Doctor Who, Vol. 2
Eye Of Ashaya
Written by Andy Diggle, Richard Dinnick, Joshua Hale Fialkov
Art by Josh Adams, Marc Deering, Horatio Domingues, Ruben Gonzalez, Charlie Kirchoff, Andres Ponce, Adrian Salmon
Cover by Mark Buckingham and Charlie Kirchoff
Release Date: July 3, 2013
Cover Price: $17.99
The second collection of comics featuring the Matt Smith incarnation of the Doctor follows through a few adventures that will sure to be a delight to fans of the modern Doctor Who series, with a few references to the classic series as well. Set after the Battle of Demonâ€™s Run, but still with the Ponds as the Doctor’s travelling companions, this compilation of short adventures will be a must-read for Whovians.
The first story, The Eye of Ashaya, features the return of Lady Christina from the excellent Planet of the Dead episode from the David Tennant era. The story reunites the Doctor with the professional thief, though in the most unlikely of places â€“ in another galaxy someplace. The tale brings into question how Christina got there in the first place, and also her motives.
For the second story, the Doctor drops off Amy and Rory and goes off on a trip of his own in Space Oddity, in orbit around the Earth in 1965 â€“ where he meets Alexey Leonov, first cosmonaut to spacewalkâ€¦ but something is wrong, itâ€™s far too early for his spacewalk, and the shadows that begin to surround them are the deadly swarm of Vashta Nerada.
Into the third story, the Doctor takes the Ponds for a trip, only to be sidetracked into a time corridor connecting Peru on Earth with the planet Helion. The problem is initiated by the native Raâ€™raâ€™visâ€™ first attempt at time travel, and the Doctor discovers that they have, somehow impossibly, enlisted the help of Time Lords to assist them.
As an overall collection, the stories in Doctor Who: Series 3, Vol. 2 are of a great read, with The Eye of Ashaya taking the spot as the best one in the book. The return of Lady Christina has long been discussed by numerous fans over the years, and to see it happen within the comic book cosmos of Doctor Who is an absolute treat. In fact, the first two stories would actually work exceptionally well as television episodes of the series, with the third being a close contender with a little bit of work.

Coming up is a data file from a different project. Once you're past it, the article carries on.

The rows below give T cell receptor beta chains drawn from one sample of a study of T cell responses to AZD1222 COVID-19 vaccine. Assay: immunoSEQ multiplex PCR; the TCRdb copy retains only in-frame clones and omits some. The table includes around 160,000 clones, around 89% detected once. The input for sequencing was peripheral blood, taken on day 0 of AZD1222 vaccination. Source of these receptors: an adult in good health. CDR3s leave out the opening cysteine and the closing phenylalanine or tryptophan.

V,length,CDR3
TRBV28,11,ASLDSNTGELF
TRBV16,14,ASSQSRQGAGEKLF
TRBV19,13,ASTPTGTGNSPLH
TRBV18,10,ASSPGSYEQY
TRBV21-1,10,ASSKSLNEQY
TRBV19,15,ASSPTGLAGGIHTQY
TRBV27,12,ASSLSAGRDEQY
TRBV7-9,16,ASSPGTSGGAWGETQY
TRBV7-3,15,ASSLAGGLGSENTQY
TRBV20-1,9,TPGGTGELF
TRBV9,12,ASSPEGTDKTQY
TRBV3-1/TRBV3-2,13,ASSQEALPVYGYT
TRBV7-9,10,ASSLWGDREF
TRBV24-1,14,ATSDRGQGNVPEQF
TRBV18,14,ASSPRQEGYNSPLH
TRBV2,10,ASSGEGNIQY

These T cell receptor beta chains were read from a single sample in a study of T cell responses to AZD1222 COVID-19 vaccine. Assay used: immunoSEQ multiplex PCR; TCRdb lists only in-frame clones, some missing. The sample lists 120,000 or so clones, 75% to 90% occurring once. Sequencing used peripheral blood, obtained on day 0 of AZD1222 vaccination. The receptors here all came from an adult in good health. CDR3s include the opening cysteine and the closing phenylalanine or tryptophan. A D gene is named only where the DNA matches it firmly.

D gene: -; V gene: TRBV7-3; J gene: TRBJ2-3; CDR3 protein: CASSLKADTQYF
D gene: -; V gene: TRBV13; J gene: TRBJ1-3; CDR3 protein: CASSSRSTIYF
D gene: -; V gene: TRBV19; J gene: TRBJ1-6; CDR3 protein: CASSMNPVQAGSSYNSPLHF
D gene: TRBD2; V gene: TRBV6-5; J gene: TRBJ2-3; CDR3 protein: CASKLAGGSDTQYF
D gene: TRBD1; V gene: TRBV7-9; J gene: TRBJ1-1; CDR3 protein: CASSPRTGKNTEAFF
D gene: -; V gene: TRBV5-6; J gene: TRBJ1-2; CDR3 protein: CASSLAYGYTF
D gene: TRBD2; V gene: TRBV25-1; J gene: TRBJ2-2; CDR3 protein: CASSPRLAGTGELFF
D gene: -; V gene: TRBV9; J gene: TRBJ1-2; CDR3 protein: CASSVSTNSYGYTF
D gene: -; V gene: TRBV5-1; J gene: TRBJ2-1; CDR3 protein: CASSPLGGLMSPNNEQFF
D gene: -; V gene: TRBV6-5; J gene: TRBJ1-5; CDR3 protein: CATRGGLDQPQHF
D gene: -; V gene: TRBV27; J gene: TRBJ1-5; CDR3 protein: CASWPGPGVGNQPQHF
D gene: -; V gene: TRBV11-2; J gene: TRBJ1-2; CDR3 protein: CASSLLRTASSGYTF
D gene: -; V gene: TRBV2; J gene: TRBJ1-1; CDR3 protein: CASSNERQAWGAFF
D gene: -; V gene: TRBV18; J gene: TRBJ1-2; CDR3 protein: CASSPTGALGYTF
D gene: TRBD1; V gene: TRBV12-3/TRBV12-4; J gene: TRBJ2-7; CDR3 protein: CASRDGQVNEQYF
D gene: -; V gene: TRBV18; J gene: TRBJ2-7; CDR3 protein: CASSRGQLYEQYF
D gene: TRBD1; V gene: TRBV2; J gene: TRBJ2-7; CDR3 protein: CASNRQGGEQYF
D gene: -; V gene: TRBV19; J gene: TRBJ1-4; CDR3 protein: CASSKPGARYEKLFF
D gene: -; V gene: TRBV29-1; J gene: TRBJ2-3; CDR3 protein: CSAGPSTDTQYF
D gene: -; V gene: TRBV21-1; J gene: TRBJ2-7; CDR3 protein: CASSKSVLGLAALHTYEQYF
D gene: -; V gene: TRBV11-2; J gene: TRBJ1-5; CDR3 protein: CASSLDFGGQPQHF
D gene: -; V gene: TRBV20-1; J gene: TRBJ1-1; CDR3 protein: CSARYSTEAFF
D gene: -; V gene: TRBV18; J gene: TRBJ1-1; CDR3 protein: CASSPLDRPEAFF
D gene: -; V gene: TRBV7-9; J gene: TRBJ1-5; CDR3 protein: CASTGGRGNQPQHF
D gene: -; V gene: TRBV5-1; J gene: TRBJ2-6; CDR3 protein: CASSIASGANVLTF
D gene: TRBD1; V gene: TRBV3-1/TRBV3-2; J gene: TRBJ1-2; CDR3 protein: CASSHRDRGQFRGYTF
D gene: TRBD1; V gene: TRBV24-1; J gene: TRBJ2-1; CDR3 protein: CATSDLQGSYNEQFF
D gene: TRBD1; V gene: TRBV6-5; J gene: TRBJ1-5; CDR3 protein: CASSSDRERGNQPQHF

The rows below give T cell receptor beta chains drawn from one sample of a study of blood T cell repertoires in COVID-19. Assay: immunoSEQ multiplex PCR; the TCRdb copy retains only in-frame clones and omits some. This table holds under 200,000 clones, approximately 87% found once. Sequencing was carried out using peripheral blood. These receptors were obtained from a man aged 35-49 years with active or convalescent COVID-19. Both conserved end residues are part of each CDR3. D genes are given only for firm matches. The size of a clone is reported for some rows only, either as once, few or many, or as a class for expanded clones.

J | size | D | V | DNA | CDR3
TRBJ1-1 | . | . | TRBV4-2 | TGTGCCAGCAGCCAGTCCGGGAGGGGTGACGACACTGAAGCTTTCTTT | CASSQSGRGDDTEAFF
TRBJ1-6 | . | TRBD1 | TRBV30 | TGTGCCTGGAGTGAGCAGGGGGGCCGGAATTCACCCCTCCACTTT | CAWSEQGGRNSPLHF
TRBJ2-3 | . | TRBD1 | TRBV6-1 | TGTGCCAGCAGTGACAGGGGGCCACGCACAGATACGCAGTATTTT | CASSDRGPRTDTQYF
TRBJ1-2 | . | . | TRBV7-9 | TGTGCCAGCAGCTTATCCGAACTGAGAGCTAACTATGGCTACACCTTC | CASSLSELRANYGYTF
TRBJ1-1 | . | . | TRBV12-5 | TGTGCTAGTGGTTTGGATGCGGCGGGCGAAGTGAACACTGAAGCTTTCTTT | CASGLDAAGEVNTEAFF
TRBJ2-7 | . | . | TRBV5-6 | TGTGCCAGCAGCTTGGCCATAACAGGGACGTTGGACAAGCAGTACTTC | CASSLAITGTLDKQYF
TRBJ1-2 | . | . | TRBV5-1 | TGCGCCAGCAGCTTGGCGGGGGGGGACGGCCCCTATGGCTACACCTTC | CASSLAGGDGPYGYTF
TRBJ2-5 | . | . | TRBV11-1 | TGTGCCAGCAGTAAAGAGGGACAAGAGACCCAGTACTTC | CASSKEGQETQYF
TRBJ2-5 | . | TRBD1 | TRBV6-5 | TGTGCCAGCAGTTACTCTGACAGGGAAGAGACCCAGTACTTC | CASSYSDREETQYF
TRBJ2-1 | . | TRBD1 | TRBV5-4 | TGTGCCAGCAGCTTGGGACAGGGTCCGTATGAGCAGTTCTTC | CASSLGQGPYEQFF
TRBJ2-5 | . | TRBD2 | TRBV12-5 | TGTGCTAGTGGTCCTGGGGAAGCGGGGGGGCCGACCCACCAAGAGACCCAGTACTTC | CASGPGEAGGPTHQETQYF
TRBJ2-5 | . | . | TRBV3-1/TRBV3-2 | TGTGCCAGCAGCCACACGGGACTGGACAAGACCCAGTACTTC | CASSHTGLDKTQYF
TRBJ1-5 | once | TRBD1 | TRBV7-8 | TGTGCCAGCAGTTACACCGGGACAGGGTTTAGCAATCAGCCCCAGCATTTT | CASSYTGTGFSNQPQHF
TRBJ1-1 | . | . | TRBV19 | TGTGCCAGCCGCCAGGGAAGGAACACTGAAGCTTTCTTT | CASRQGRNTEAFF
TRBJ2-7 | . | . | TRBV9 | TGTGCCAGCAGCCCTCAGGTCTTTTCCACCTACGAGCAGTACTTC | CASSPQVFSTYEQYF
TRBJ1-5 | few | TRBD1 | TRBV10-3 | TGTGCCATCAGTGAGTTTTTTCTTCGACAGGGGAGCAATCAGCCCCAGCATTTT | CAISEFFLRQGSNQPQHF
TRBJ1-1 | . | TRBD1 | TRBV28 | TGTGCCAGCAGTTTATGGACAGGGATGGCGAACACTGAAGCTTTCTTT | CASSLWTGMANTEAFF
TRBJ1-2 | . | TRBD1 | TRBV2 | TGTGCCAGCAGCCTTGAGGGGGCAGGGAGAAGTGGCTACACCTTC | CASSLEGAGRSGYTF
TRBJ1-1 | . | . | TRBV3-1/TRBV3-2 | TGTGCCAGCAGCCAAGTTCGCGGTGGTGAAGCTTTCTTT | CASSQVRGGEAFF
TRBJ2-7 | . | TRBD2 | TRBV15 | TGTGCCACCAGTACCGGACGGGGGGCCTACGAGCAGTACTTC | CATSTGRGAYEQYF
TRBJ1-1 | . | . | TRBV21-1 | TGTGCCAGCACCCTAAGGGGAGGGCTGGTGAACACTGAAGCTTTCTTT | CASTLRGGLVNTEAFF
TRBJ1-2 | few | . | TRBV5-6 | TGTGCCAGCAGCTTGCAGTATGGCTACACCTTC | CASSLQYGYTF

The artwork in The Eye of Ashaya is exceptional, bringing a classic realism to the page, while being able to expand into their respective artistic styles. Space Oddity is also good, though leans more into the style of the artists rather than attempting to render likenesses â€“ which actually works to its advantage as a standalone story.
Time Fraud, the third story, is also reasonable, and like Space Oddity, flows into the flair of the artists. It also introduces avian-humanoids to the picture, which would never work out on screen (not even with CGI in this era), but displays nicely in the comic book format.
There are plenty of television references throughout each of the stories. Lady Christina aside, we have an extremely surprising connection to Torchwood: Children Of Earth in one of the stories and the inclusion of those classic though tacky Time Lord outfits were amazing. Thereâ€™s a reference to the Christopher Eccleston story, Dalek, at one point as well â€“ and a whole bunch of Classic Doctor Who allusions, as well as a few connections to older comics too.
Casual readers may find some value and entertainment in Doctor Who: Series 3, Vol. 2, but the real group that will find it valuable will be Whovians. The stories do have the caliber of the television episodes for the most part, and the writers capture the personality of Smithâ€™s Doctor nicely. The whopping assemblage of references to other episodes in the modern series is what is going to sell it for the newer fans, and itâ€™s a hell of a kick getting to see Lady Christina again.
Put simply, Doctor Who: Series 3, Vol. 2 is a lot of fun. Whovians will find it too be a must-read experience, even as other comic fans might find some worth in it if theyâ€™re into some ridiculous, though brilliant, sci-fi and time travel.
Overall Rating: 4 out of 5